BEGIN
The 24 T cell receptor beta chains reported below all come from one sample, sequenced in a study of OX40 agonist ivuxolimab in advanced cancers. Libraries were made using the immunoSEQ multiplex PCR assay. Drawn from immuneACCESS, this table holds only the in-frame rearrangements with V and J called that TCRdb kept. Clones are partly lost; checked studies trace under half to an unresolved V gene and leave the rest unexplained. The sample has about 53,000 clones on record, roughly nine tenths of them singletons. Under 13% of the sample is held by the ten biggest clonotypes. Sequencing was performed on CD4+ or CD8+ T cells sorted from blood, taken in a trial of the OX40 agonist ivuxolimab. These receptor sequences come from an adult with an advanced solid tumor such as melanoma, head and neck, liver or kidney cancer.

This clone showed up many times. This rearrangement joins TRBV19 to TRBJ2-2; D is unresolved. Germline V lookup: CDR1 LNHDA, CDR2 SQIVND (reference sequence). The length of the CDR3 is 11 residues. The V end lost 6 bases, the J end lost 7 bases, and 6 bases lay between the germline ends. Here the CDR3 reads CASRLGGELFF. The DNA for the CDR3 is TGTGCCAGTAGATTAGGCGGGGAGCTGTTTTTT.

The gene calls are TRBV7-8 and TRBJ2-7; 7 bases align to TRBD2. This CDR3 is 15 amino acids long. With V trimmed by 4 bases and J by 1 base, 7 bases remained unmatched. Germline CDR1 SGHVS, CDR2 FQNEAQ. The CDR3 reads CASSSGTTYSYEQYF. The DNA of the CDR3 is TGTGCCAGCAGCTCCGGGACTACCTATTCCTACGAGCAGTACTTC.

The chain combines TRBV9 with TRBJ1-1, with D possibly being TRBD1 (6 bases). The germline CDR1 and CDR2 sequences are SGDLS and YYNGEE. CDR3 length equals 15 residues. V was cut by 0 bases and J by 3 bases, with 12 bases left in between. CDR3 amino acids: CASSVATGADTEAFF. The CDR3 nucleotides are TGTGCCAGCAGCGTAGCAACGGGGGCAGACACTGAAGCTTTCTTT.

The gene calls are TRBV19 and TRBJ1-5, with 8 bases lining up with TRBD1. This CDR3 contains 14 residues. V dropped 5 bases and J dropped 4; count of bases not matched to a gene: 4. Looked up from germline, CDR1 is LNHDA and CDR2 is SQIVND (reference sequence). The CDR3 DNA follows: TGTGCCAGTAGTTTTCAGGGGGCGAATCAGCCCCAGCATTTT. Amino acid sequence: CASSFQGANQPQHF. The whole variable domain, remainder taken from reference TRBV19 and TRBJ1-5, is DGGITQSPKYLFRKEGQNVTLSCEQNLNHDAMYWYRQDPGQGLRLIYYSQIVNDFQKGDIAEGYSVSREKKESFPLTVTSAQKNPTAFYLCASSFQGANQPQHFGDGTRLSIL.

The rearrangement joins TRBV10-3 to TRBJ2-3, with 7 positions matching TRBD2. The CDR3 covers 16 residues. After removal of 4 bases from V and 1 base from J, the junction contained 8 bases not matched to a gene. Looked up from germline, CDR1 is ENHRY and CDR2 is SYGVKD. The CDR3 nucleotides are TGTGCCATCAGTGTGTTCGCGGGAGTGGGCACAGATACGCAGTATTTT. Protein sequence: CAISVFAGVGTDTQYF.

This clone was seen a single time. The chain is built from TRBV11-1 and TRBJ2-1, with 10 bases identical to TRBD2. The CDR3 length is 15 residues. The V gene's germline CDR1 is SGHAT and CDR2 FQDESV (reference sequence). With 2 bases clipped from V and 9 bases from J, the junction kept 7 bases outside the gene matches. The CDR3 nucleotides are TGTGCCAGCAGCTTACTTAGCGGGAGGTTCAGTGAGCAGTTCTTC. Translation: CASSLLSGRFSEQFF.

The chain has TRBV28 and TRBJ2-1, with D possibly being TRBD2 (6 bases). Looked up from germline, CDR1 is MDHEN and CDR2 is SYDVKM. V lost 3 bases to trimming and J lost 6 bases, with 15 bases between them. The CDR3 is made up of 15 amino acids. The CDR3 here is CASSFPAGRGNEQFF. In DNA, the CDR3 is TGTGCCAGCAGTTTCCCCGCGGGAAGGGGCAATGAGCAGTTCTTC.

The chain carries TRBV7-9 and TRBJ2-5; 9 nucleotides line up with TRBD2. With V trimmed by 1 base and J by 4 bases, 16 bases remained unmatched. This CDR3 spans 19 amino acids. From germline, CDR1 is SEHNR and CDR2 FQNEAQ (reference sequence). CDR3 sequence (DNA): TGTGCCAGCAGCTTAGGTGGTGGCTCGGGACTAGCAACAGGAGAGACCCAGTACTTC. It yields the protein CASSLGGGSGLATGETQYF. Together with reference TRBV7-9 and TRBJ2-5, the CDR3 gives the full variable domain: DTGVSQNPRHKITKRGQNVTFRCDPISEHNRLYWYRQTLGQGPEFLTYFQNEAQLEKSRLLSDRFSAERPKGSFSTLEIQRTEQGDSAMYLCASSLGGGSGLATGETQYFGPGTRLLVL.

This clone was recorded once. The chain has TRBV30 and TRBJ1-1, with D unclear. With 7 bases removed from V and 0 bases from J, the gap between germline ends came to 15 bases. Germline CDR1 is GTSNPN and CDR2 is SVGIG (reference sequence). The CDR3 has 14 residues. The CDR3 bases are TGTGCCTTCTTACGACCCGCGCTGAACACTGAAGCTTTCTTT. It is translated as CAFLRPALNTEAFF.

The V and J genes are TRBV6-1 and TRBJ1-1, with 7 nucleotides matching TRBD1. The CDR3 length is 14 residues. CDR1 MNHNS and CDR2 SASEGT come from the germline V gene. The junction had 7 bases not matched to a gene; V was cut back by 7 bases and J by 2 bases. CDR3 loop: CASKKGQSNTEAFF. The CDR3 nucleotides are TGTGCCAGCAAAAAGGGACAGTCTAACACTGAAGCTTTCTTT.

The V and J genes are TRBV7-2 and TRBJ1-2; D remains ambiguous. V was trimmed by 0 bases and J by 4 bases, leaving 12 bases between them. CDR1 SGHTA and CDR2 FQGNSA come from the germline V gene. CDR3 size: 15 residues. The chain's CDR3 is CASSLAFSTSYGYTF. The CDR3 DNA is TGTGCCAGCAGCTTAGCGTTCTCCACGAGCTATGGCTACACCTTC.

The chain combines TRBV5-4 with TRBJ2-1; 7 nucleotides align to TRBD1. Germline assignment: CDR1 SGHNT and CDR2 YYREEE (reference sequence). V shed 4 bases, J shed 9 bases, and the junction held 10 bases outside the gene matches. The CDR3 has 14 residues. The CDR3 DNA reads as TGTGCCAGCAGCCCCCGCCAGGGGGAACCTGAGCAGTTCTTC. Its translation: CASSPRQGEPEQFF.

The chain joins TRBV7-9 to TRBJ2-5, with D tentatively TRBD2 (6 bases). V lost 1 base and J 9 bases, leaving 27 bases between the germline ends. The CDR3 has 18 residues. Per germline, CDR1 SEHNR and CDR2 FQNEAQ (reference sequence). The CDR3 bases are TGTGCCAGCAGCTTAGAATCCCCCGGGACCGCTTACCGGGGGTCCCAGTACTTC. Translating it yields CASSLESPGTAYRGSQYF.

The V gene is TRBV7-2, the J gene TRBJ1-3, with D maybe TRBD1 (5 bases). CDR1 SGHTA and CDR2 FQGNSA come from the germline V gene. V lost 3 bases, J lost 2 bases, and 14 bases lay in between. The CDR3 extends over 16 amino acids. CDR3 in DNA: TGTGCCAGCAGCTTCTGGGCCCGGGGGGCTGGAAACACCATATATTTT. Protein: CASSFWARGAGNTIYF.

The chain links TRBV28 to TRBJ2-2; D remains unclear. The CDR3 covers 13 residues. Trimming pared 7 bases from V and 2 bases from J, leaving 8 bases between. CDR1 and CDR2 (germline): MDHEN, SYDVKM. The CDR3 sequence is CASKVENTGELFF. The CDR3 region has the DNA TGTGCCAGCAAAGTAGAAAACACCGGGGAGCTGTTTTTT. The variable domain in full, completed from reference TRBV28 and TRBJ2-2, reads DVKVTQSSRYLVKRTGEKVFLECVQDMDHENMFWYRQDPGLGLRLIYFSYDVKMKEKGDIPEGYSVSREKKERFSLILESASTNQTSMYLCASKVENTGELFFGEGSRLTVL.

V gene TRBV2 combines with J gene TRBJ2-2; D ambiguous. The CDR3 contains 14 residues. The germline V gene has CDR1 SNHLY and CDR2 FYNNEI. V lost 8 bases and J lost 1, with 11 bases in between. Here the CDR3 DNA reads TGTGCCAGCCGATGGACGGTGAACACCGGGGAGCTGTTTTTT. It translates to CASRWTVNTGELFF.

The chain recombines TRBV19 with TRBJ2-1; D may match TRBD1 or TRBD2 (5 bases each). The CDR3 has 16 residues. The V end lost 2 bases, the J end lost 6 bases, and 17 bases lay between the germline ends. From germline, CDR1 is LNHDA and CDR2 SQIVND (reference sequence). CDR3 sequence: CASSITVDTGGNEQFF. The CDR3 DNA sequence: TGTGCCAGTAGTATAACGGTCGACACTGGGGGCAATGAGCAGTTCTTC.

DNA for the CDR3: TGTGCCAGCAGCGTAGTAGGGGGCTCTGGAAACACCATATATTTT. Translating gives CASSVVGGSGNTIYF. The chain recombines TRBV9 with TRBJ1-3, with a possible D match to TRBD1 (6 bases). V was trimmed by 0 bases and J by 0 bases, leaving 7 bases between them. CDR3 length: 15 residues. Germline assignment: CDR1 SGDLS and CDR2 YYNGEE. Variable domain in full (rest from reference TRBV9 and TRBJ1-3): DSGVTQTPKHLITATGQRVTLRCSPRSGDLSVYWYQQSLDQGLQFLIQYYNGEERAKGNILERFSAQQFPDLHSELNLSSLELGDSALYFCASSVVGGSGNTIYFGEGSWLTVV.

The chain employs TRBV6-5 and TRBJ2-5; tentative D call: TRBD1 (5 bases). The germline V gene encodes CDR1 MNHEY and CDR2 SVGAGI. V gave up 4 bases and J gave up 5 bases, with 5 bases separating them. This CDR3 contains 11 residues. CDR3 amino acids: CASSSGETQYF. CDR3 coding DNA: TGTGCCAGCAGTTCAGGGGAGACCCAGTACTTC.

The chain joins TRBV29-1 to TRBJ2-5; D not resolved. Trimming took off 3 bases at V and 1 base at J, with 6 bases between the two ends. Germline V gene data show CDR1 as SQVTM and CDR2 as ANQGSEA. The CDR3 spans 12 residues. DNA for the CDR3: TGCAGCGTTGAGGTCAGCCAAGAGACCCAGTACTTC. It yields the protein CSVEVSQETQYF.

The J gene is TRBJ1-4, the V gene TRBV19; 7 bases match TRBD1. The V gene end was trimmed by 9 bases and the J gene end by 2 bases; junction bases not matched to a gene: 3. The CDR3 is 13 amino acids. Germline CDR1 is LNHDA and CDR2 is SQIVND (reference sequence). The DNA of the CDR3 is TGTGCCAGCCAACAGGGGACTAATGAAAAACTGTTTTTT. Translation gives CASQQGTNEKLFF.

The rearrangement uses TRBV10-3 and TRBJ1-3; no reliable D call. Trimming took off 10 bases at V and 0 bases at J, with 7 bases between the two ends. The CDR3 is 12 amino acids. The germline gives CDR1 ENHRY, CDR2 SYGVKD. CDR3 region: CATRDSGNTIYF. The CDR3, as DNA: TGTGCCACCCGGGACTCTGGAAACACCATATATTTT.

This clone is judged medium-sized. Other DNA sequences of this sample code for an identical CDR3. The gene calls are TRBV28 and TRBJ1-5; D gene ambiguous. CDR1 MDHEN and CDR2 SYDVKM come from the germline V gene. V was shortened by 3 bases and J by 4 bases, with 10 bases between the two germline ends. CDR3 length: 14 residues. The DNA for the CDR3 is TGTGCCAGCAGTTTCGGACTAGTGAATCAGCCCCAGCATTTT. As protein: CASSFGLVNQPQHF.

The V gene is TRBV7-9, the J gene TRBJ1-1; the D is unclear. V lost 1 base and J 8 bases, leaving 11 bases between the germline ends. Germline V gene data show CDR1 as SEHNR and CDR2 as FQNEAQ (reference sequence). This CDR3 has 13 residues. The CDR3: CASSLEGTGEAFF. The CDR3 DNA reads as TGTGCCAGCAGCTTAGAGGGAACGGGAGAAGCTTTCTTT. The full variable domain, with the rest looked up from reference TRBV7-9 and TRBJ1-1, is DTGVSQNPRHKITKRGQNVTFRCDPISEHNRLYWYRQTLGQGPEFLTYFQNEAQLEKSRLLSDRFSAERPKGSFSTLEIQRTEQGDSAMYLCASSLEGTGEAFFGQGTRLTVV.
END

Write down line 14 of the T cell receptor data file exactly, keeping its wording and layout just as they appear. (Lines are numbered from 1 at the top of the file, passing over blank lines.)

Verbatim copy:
The chain joins TRBV7-9 to TRBJ2-5, with D tentatively TRBD2 (6 bases). V lost 1 base and J 9 bases, leaving 27 bases between the germline ends. The CDR3 has 18 residues. Per germline, CDR1 SEHNR and CDR2 FQNEAQ (reference sequence). The CDR3 bases are TGTGCCAGCAGCTTAGAATCCCCCGGGACCGCTTACCGGGGGTCCCAGTACTTC. Translating it yields CASSLESPGTAYRGSQYF.